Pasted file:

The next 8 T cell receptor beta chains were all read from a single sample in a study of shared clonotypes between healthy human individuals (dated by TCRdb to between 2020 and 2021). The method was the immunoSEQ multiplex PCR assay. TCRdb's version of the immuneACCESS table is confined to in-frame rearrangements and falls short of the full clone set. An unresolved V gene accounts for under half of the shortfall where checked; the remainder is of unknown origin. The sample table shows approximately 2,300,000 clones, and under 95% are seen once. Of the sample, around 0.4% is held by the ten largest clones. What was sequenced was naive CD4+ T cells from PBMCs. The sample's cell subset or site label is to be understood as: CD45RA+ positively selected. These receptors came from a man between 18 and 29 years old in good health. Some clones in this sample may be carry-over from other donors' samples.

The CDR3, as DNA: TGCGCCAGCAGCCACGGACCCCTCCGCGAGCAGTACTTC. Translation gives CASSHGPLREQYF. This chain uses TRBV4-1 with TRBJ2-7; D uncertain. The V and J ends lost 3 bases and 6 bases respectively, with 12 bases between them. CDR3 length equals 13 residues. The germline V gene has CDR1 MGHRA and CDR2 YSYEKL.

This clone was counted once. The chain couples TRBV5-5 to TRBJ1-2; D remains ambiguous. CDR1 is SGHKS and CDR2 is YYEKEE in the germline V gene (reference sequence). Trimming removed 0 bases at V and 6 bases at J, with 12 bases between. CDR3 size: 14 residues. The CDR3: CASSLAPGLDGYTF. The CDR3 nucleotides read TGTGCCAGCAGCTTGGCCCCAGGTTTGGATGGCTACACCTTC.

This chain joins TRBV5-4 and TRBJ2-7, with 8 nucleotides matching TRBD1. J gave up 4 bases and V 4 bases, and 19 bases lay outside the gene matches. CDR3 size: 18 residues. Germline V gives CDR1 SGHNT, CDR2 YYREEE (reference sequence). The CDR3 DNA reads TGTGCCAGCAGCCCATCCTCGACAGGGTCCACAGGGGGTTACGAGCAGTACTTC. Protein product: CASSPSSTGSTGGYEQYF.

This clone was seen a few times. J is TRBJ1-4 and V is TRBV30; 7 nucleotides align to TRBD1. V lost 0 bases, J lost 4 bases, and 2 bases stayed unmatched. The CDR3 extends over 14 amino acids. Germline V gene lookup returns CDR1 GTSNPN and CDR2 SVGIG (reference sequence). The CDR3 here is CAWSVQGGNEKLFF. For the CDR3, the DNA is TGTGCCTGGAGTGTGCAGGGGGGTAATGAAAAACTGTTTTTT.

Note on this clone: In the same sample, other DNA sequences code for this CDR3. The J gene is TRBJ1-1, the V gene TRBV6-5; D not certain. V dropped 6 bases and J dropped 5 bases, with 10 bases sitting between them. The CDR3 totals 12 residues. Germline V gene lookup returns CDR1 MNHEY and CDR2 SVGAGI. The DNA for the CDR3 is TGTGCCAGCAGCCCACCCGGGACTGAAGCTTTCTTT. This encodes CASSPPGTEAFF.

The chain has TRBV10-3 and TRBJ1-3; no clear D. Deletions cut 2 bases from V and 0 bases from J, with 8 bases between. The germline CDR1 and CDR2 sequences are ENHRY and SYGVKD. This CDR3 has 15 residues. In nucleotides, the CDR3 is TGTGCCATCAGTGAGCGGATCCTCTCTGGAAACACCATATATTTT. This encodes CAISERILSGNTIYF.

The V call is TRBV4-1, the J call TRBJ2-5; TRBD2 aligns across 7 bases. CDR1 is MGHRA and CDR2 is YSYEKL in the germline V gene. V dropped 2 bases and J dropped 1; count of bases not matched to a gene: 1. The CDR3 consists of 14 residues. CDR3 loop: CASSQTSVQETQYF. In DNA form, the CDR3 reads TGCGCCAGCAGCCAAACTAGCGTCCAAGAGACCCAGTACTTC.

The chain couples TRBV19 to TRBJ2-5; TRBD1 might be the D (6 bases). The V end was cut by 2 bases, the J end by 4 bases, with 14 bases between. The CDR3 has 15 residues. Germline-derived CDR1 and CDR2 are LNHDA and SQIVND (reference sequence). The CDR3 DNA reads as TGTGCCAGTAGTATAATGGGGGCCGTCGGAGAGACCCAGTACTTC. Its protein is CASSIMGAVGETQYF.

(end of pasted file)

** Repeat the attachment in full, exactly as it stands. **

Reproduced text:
The next 8 T cell receptor beta chains were all read from a single sample in a study of shared clonotypes between healthy human individuals (dated by TCRdb to between 2020 and 2021). The method was the immunoSEQ multiplex PCR assay. TCRdb's version of the immuneACCESS table is confined to in-frame rearrangements and falls short of the full clone set. An unresolved V gene accounts for under half of the shortfall where checked; the remainder is of unknown origin. The sample table shows approximately 2,300,000 clones, and under 95% are seen once. Of the sample, around 0.4% is held by the ten largest clones. What was sequenced was naive CD4+ T cells from PBMCs. The sample's cell subset or site label is to be understood as: CD45RA+ positively selected. These receptors came from a man between 18 and 29 years old in good health. Some clones in this sample may be carry-over from other donors' samples.

The CDR3, as DNA: TGCGCCAGCAGCCACGGACCCCTCCGCGAGCAGTACTTC. Translation gives CASSHGPLREQYF. This chain uses TRBV4-1 with TRBJ2-7; D uncertain. The V and J ends lost 3 bases and 6 bases respectively, with 12 bases between them. CDR3 length equals 13 residues. The germline V gene has CDR1 MGHRA and CDR2 YSYEKL.

This clone was counted once. The chain couples TRBV5-5 to TRBJ1-2; D remains ambiguous. CDR1 is SGHKS and CDR2 is YYEKEE in the germline V gene (reference sequence). Trimming removed 0 bases at V and 6 bases at J, with 12 bases between. CDR3 size: 14 residues. The CDR3: CASSLAPGLDGYTF. The CDR3 nucleotides read TGTGCCAGCAGCTTGGCCCCAGGTTTGGATGGCTACACCTTC.

This chain joins TRBV5-4 and TRBJ2-7, with 8 nucleotides matching TRBD1. J gave up 4 bases and V 4 bases, and 19 bases lay outside the gene matches. CDR3 size: 18 residues. Germline V gives CDR1 SGHNT, CDR2 YYREEE (reference sequence). The CDR3 DNA reads TGTGCCAGCAGCCCATCCTCGACAGGGTCCACAGGGGGTTACGAGCAGTACTTC. Protein product: CASSPSSTGSTGGYEQYF.

This clone was seen a few times. J is TRBJ1-4 and V is TRBV30; 7 nucleotides align to TRBD1. V lost 0 bases, J lost 4 bases, and 2 bases stayed unmatched. The CDR3 extends over 14 amino acids. Germline V gene lookup returns CDR1 GTSNPN and CDR2 SVGIG (reference sequence). The CDR3 here is CAWSVQGGNEKLFF. For the CDR3, the DNA is TGTGCCTGGAGTGTGCAGGGGGGTAATGAAAAACTGTTTTTT.

Note on this clone: In the same sample, other DNA sequences code for this CDR3. The J gene is TRBJ1-1, the V gene TRBV6-5; D not certain. V dropped 6 bases and J dropped 5 bases, with 10 bases sitting between them. The CDR3 totals 12 residues. Germline V gene lookup returns CDR1 MNHEY and CDR2 SVGAGI. The DNA for the CDR3 is TGTGCCAGCAGCCCACCCGGGACTGAAGCTTTCTTT. This encodes CASSPPGTEAFF.

The chain has TRBV10-3 and TRBJ1-3; no clear D. Deletions cut 2 bases from V and 0 bases from J, with 8 bases between. The germline CDR1 and CDR2 sequences are ENHRY and SYGVKD. This CDR3 has 15 residues. In nucleotides, the CDR3 is TGTGCCATCAGTGAGCGGATCCTCTCTGGAAACACCATATATTTT. This encodes CAISERILSGNTIYF.

The V call is TRBV4-1, the J call TRBJ2-5; TRBD2 aligns across 7 bases. CDR1 is MGHRA and CDR2 is YSYEKL in the germline V gene. V dropped 2 bases and J dropped 1; count of bases not matched to a gene: 1. The CDR3 consists of 14 residues. CDR3 loop: CASSQTSVQETQYF. In DNA form, the CDR3 reads TGCGCCAGCAGCCAAACTAGCGTCCAAGAGACCCAGTACTTC.

The chain couples TRBV19 to TRBJ2-5; TRBD1 might be the D (6 bases). The V end was cut by 2 bases, the J end by 4 bases, with 14 bases between. The CDR3 has 15 residues. Germline-derived CDR1 and CDR2 are LNHDA and SQIVND (reference sequence). The CDR3 DNA reads as TGTGCCAGTAGTATAATGGGGGCCGTCGGAGAGACCCAGTACTTC. Its protein is CASSIMGAVGETQYF.